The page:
Tokyo Festival Program
From the Farm “フレ フレ Ostrich!! Hayupang Die-Bow-Ken！”
by James Harvey Estrada, Aokid, Masashi Nukata
James Harvey Estrada (The Philippines), Aokid (Japan), Masashi Nukata (Japan)
Bunny Cadag (The Philippines), Robi Rusdiana (Indonesia), Mei Yamanaka (Japan)
Straddling both online and offline venues, a hybrid theatre performance originally developed by young artists at Asian Performing Arts Farm 2020
This reworking of a buzzworthy piece from the Tokyo Festival 2020 APAF Exhibition program is a hybrid form of performance straddling both online and offline venues (in the shape of Minamiotsuka Hall). Neither online streaming of a theatrical performance nor online theatre, this new theatrical experience is a result of collaboration between young Asian artists.
Wednesday, October 6 19:00
Thursday, October 7 19:00
Friday, October 8 14:00 *Post-show talk
Box office/doors open 15 minutes before performances
Performance time: 70min (TBA)
Subtitles: Available (English or Japanese)
No entry for preschool children (Minamiotsuka Hall)
Free (reservation required)
Points to note
Social Asia Theater (Online)
A virtual theater experience where audience members become part of the story, traveling back and forth between fiction and reality. The audience will experience the performance by participating remotely in the story as a resident of the town of Bayang Ng Damo.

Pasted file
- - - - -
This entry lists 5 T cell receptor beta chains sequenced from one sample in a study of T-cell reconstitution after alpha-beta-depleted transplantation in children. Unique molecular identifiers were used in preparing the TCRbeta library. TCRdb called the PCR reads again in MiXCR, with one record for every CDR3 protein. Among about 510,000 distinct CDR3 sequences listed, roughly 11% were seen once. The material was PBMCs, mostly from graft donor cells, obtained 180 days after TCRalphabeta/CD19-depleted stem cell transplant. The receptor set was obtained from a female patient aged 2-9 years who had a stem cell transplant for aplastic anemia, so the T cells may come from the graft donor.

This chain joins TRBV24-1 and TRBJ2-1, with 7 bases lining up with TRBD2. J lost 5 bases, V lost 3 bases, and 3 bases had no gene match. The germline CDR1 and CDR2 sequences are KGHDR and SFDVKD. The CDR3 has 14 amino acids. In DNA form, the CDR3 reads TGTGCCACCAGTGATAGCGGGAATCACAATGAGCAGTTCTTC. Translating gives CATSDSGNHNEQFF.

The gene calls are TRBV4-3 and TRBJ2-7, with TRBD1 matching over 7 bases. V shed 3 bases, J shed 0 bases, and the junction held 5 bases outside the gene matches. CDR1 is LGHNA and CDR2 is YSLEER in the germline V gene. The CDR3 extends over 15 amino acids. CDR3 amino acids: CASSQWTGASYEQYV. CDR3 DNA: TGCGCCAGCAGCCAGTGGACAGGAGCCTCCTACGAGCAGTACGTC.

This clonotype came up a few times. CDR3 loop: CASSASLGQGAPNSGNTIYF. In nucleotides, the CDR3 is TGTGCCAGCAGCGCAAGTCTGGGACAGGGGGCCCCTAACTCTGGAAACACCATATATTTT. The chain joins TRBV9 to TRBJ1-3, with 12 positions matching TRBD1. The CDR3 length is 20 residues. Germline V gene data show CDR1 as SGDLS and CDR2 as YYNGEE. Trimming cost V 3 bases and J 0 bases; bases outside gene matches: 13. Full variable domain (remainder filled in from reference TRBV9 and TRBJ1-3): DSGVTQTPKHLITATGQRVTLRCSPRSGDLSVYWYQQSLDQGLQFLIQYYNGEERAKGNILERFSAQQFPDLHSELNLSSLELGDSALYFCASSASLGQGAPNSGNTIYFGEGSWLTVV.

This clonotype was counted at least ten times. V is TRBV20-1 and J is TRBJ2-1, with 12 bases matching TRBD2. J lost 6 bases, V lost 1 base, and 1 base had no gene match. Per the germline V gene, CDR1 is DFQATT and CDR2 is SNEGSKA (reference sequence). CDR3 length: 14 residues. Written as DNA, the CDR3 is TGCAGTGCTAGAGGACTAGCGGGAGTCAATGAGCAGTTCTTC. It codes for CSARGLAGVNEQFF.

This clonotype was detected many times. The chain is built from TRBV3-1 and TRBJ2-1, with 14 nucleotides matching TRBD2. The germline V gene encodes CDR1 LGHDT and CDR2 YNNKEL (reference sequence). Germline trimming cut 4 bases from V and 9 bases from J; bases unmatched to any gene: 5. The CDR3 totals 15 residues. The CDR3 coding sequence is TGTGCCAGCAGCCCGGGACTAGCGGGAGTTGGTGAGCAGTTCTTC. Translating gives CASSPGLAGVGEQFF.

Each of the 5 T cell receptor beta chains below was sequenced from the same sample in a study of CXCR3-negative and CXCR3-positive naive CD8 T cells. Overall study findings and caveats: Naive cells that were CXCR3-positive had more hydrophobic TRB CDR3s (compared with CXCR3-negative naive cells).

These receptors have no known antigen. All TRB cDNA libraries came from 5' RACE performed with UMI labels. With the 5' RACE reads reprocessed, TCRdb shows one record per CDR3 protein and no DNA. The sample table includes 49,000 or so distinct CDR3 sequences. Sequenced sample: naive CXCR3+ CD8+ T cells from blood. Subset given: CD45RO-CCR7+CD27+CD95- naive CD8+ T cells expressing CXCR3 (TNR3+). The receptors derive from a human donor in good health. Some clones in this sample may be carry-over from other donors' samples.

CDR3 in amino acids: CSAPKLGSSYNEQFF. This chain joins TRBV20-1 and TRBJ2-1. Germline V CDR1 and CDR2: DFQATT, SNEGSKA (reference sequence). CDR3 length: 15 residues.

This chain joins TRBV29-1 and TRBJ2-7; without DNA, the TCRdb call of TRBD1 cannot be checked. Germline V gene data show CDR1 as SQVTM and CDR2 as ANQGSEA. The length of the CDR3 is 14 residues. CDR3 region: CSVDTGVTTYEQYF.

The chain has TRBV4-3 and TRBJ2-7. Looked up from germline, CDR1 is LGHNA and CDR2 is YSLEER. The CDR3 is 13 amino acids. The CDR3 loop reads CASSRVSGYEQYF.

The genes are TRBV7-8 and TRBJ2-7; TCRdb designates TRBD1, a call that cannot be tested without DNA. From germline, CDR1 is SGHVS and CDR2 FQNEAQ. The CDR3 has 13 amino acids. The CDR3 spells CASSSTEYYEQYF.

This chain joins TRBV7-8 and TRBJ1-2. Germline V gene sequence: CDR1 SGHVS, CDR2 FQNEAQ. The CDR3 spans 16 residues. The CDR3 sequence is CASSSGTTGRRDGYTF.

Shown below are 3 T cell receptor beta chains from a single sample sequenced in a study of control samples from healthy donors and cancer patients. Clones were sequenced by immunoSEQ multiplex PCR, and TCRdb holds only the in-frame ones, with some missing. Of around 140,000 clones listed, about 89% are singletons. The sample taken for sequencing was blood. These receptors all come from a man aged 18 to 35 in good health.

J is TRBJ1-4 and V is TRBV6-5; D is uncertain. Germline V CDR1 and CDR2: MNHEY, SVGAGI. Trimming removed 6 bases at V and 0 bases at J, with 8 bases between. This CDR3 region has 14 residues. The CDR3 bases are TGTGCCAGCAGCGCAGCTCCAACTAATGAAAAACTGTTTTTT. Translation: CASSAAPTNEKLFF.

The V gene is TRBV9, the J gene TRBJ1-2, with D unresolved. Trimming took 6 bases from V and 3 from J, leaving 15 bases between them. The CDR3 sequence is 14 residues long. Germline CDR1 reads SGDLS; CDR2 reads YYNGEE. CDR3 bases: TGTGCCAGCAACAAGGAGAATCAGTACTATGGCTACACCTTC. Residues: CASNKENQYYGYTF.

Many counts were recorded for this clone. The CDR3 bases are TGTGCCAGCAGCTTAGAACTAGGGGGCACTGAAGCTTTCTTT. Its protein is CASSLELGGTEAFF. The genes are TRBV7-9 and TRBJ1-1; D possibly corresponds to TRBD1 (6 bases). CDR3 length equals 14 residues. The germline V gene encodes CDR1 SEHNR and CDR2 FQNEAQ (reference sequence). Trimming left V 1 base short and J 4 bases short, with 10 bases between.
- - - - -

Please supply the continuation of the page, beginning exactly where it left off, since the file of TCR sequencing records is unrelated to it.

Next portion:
- Participate online from your preferred location.
- The performance will be streamed via video conferencing software Zoom.
- We recommend viewing with earphones or headphones.
- There are some scenes where audience members will be asked to turn their cameras and microphones on and perform simple lines or actions.
- The Zoom screen will also be displayed to the audience at the Minamiotsuka Hall.
- Private information such as the names of audience members will not be broadcast.
- If you prefer, you can participate while hiding your face using a mask, hat, glasses, or filters on apps such as Snap Camera.
- There will be an orientation 15 minutes before the performance, which we encourage all to attend.
- We will provide a more detailed explanation to our audience of how to use Zoom at a later date. If anything remains unclear, please contact [ firstname.lastname@example.org ].
*The performance will be streamed via video conferencing software Zoom. Please check your viewing environment using the link below:
Zoom can be used from smartphones and devices such as iPads, iPhones, and Android devices however, we recommend viewing on a computer for the best experience.
*Recording the performance in any way (audio/video recording, screen captures, etc.) is strictly prohibited.
A hybrid theater experience combining live and online performances. We have taken the utmost precaution to create a safe theater-going experience.
- Doors open 15 minutes prior to the start of the performance.
- Measures will be taken to prevent the spread of coronavirus. Before attending the performance, be sure to check the link below.